When the A20N started turning right instead of left, this was not immediately observed by the radar controllers. It takes several seconds before the radar shows that an aircraft is turning. The radar controller for the eastern part of the Schiphol terminal control area was the first to see the incorrect route and immediately informed the other controller who was covering the western part. The A20N was then instructed to accelerate its climb. Due to the positions of the departure routes and the positions of the aircraft when the reduced distance was detected, instructing the A20N to climb faster was the most effective solution. Because the pilot did not immediately understand the instruction, the air traffic controller had to repeat it once again. In the meantime the B77W had reduced its climbing speed and the distance between the two aircraft was already increasing.
Based on this occurrence and a number of other occurrences in which an outbound flight deviated from the instructed departure route, Air Traffic Control the Netherlands (LVNL) has conducted an internal investigation to analyse the underlying causes of such occurrences. The investigation included potential measures to mitigate the risk of such a deviation and to increase the likelihood that any deviation in the departure route is detected in good time.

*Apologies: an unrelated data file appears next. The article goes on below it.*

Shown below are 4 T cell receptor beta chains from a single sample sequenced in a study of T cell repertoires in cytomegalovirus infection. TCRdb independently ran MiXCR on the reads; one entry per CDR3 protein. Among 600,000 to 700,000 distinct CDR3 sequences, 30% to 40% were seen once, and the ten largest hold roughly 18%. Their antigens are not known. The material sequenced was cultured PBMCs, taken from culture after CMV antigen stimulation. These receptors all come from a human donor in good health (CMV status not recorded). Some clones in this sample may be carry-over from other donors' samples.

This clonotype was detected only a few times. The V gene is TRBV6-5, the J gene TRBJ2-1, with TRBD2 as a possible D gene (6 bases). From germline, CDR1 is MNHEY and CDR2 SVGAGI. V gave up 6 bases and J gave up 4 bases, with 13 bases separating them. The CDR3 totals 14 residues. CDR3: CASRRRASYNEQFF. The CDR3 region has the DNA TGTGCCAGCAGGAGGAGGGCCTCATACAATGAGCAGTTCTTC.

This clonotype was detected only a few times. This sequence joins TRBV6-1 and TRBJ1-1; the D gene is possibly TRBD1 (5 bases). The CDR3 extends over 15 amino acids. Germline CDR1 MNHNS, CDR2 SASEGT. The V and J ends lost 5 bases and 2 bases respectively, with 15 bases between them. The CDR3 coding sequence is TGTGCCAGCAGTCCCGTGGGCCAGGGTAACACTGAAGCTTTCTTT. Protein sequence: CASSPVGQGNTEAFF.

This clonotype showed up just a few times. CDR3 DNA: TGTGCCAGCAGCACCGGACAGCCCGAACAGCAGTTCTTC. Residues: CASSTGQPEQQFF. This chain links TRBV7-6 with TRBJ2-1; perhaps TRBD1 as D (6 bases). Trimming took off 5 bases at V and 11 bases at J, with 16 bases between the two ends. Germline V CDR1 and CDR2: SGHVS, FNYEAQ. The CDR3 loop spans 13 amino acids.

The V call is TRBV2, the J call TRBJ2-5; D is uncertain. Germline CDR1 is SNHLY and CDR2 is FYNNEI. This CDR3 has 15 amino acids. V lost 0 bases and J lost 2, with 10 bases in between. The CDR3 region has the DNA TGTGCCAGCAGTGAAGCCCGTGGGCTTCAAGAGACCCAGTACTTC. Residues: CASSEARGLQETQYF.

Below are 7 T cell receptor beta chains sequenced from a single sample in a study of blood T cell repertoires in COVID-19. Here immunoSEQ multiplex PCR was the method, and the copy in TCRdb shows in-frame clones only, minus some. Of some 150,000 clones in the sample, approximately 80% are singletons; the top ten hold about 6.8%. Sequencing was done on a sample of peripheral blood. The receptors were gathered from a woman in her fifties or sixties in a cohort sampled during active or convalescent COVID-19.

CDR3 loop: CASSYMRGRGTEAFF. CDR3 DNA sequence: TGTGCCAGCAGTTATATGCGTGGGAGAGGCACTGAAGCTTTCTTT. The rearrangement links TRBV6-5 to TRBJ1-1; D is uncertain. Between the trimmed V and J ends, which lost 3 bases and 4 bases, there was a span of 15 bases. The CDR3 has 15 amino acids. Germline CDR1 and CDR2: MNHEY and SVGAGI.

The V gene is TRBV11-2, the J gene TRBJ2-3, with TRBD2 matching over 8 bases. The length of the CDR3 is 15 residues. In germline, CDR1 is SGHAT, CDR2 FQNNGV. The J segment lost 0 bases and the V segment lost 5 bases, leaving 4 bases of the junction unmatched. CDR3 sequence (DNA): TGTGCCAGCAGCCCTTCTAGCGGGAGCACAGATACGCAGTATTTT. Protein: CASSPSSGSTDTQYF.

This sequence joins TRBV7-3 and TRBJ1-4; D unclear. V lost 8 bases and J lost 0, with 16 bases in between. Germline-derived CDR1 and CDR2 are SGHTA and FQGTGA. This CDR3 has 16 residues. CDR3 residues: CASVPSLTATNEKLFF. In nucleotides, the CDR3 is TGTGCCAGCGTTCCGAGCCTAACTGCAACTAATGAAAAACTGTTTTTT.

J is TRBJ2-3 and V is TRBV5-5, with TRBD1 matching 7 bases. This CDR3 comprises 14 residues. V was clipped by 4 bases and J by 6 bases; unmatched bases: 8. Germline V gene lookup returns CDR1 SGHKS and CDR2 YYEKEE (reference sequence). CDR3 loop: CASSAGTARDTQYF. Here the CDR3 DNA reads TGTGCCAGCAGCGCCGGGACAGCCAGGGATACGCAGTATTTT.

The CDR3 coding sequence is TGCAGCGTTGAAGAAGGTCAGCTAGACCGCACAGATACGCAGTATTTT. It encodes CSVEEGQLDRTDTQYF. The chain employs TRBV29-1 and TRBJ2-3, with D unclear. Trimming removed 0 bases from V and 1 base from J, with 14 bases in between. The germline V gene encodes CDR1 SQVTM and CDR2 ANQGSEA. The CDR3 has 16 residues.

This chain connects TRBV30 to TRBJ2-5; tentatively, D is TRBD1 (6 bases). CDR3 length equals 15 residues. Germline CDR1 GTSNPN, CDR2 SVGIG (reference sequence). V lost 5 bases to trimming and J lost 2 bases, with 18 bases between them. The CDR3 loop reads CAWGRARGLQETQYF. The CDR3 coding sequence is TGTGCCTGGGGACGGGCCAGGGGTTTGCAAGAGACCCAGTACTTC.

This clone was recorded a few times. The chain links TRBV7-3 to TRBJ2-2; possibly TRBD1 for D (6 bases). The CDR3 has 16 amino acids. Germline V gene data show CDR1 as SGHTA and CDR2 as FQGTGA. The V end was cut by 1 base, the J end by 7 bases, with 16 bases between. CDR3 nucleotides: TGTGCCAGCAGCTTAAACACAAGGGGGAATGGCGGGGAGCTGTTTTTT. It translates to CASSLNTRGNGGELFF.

For example, an article in the internal LVNL Safety Magazine focused particular attention on the Outbound Planner, highlighting the need to confirm the correct departure route with the pilots and the importance of reading back the route correctly. For the radar controllers the importance was emphasised of listening carefully during the initial contact on the radio frequency, focusing particularly on the departure route stated by the pilot, especially during parallel take-off.
LVNL is also exploring technical options to support the air traffic controllers in the earlier detection of an incorrectly selected departure route. LVNL is, for example, reviewing options for confirming the departure route selected by the pilot based on information from the aircraft. That would make it possible to identify the difference with the instructed route at an earlier stage.
The airline companies involved were also contacted. The crew of the A20N indicated that they would in future always check with the air traffic controller to establish whether they had understood the instruction correctly, if they had any doubts about the instruction they received. The airline in question also distributed this information among the other pilots at that airline, to prevent such situations in the future.
Classification: serious occurrence